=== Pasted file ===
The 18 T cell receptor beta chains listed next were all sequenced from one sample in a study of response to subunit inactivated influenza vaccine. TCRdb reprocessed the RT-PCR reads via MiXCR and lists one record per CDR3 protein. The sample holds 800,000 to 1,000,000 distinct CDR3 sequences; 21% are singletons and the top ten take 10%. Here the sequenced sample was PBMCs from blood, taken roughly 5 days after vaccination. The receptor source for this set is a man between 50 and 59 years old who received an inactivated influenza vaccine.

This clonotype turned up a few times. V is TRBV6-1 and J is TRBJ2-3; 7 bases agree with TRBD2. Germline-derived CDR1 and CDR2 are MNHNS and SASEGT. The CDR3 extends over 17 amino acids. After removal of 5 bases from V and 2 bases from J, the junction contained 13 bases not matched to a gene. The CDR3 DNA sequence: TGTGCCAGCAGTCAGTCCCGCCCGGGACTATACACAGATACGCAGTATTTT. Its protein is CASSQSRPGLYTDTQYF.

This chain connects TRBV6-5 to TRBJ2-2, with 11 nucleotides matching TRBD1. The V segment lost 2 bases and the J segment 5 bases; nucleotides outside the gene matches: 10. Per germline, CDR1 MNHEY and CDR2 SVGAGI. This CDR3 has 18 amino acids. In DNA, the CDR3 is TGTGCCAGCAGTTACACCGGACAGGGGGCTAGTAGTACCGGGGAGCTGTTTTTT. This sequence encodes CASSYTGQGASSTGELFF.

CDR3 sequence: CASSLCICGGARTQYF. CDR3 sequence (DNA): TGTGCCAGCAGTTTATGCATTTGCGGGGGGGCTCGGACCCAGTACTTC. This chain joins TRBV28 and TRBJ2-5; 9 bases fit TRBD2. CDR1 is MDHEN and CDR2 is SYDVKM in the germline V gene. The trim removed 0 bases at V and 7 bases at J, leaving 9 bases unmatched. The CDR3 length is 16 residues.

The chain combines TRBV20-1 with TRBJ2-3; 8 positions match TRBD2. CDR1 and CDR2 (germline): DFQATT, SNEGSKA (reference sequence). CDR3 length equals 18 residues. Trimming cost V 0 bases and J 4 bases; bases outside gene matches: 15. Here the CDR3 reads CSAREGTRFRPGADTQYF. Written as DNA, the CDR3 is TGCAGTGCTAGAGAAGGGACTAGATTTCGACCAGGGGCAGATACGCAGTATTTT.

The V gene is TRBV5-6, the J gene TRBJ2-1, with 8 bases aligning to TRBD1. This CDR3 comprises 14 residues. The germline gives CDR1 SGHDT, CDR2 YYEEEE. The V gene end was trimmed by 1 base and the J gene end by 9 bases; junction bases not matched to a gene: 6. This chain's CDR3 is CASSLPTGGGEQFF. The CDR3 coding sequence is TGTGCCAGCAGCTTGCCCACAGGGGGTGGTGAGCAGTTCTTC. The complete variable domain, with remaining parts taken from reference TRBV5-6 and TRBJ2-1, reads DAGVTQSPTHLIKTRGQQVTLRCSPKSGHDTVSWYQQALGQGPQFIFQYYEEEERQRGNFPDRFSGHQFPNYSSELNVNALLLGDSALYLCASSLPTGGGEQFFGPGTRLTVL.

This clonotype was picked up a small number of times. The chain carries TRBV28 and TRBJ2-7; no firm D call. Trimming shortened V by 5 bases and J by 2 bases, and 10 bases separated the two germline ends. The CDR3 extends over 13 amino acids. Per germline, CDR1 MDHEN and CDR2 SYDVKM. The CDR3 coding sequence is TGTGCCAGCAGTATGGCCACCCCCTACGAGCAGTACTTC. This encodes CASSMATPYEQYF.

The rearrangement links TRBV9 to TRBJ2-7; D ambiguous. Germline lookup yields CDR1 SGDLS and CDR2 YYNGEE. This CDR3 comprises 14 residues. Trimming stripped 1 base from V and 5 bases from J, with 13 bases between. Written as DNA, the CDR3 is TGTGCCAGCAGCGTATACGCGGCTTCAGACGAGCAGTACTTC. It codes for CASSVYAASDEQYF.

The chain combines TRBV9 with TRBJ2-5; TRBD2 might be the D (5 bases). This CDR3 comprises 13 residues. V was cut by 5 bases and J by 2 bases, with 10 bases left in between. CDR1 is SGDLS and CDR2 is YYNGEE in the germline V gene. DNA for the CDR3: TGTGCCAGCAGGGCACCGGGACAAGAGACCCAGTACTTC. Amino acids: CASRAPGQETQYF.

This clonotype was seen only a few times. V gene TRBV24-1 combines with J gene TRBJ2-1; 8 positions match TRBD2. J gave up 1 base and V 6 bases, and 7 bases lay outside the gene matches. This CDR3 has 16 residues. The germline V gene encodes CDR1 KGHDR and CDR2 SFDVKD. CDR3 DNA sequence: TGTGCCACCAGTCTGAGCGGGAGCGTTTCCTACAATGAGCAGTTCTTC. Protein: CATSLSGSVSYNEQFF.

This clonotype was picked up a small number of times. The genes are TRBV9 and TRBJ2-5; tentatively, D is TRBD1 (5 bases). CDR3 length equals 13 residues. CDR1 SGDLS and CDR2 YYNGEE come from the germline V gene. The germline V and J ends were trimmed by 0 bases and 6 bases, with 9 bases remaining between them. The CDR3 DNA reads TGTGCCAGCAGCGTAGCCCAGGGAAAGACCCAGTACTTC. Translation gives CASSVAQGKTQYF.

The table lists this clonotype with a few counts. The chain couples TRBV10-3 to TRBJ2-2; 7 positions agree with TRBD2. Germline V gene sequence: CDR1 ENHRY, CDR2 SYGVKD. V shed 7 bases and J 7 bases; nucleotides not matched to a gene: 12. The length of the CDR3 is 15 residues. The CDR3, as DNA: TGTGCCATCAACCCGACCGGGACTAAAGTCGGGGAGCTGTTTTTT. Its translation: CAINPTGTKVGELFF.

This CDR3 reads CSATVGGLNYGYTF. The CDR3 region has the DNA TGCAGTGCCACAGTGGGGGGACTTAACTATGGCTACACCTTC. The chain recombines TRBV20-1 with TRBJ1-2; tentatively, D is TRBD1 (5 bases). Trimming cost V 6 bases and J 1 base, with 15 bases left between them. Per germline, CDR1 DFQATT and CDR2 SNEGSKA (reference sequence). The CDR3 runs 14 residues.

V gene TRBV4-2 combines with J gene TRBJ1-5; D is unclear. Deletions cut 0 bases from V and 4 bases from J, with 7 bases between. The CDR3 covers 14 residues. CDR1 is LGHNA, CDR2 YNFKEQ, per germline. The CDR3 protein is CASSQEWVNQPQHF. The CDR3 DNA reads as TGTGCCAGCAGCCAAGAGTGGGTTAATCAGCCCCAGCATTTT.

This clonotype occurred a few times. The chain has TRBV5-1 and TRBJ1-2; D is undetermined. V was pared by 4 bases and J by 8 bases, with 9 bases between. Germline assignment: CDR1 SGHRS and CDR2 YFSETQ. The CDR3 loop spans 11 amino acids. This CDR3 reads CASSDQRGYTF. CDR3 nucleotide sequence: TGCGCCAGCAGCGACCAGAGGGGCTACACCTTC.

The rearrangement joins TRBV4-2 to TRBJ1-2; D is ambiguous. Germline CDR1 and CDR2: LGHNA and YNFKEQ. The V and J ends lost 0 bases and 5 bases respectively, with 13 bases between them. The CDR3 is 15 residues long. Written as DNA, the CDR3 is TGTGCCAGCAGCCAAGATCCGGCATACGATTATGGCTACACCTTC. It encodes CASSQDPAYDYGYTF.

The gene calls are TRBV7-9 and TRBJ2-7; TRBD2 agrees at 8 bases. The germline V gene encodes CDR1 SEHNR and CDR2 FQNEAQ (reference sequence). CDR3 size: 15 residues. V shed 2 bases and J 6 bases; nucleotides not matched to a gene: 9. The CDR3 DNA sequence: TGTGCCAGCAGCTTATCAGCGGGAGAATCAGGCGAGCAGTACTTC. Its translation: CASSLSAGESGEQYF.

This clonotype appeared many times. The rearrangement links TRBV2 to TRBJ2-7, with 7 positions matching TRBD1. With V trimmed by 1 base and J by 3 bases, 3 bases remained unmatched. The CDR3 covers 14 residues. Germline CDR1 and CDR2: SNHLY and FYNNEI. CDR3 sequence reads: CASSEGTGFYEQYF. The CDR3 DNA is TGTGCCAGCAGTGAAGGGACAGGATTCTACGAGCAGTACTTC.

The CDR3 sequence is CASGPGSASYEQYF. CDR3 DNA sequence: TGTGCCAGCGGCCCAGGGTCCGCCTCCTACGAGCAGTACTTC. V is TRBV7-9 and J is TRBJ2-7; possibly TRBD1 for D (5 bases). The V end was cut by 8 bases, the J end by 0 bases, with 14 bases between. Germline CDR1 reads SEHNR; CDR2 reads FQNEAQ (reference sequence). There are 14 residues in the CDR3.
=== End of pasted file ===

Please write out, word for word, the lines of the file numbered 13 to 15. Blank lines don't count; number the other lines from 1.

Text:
This CDR3 reads CSATVGGLNYGYTF. The CDR3 region has the DNA TGCAGTGCCACAGTGGGGGGACTTAACTATGGCTACACCTTC. The chain recombines TRBV20-1 with TRBJ1-2; tentatively, D is TRBD1 (5 bases). Trimming cost V 6 bases and J 1 base, with 15 bases left between them. Per germline, CDR1 DFQATT and CDR2 SNEGSKA (reference sequence). The CDR3 runs 14 residues.

V gene TRBV4-2 combines with J gene TRBJ1-5; D is unclear. Deletions cut 0 bases from V and 4 bases from J, with 7 bases between. The CDR3 covers 14 residues. CDR1 is LGHNA, CDR2 YNFKEQ, per germline. The CDR3 protein is CASSQEWVNQPQHF. The CDR3 DNA reads as TGTGCCAGCAGCCAAGAGTGGGTTAATCAGCCCCAGCATTTT.

This clonotype occurred a few times. The chain has TRBV5-1 and TRBJ1-2; D is undetermined. V was pared by 4 bases and J by 8 bases, with 9 bases between. Germline assignment: CDR1 SGHRS and CDR2 YFSETQ. The CDR3 loop spans 11 amino acids. This CDR3 reads CASSDQRGYTF. CDR3 nucleotide sequence: TGCGCCAGCAGCGACCAGAGGGGCTACACCTTC.